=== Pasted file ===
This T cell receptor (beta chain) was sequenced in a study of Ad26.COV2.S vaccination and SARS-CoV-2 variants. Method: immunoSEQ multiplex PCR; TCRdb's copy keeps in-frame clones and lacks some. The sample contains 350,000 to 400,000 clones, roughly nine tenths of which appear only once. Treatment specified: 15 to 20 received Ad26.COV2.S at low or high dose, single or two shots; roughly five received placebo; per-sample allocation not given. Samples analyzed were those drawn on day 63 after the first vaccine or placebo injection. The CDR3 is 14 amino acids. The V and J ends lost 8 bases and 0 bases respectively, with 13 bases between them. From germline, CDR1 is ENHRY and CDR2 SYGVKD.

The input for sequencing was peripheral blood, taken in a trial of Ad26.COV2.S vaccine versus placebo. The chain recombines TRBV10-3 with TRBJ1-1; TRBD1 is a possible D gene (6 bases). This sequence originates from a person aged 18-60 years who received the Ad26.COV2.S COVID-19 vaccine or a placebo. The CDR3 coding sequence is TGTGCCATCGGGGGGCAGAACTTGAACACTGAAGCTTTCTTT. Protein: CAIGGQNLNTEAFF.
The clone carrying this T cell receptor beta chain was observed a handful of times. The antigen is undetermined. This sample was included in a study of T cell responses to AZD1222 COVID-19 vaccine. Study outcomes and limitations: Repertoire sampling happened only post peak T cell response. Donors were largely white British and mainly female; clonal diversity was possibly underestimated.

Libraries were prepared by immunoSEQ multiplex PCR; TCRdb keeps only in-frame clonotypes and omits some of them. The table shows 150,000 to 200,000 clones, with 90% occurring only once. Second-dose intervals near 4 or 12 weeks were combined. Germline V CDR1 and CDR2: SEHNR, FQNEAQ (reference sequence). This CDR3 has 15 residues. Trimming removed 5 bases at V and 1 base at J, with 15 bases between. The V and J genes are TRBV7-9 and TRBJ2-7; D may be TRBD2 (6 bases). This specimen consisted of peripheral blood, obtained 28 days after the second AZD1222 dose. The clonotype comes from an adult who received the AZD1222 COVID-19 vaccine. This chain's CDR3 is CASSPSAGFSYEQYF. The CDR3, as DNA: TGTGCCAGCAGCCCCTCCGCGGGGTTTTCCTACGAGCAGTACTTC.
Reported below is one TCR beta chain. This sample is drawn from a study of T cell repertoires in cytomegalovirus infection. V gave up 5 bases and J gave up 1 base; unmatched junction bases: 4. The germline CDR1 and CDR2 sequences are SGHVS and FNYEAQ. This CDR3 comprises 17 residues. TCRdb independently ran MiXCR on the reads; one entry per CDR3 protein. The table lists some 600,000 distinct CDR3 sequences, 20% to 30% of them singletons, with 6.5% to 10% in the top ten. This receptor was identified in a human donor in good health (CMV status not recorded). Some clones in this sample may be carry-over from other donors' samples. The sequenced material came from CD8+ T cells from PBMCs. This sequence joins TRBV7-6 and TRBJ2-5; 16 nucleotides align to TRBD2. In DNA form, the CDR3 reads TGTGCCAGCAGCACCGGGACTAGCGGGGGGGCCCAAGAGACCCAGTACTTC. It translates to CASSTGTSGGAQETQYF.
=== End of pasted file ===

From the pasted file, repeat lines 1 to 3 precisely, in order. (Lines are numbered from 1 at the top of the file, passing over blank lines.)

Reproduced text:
This T cell receptor (beta chain) was sequenced in a study of Ad26.COV2.S vaccination and SARS-CoV-2 variants. Method: immunoSEQ multiplex PCR; TCRdb's copy keeps in-frame clones and lacks some. The sample contains 350,000 to 400,000 clones, roughly nine tenths of which appear only once. Treatment specified: 15 to 20 received Ad26.COV2.S at low or high dose, single or two shots; roughly five received placebo; per-sample allocation not given. Samples analyzed were those drawn on day 63 after the first vaccine or placebo injection. The CDR3 is 14 amino acids. The V and J ends lost 8 bases and 0 bases respectively, with 13 bases between them. From germline, CDR1 is ENHRY and CDR2 SYGVKD.

The input for sequencing was peripheral blood, taken in a trial of Ad26.COV2.S vaccine versus placebo. The chain recombines TRBV10-3 with TRBJ1-1; TRBD1 is a possible D gene (6 bases). This sequence originates from a person aged 18-60 years who received the Ad26.COV2.S COVID-19 vaccine or a placebo. The CDR3 coding sequence is TGTGCCATCGGGGGGCAGAACTTGAACACTGAAGCTTTCTTT. Protein: CAIGGQNLNTEAFF.
The clone carrying this T cell receptor beta chain was observed a handful of times. The antigen is undetermined. This sample was included in a study of T cell responses to AZD1222 COVID-19 vaccine. Study outcomes and limitations: Repertoire sampling happened only post peak T cell response. Donors were largely white British and mainly female; clonal diversity was possibly underestimated.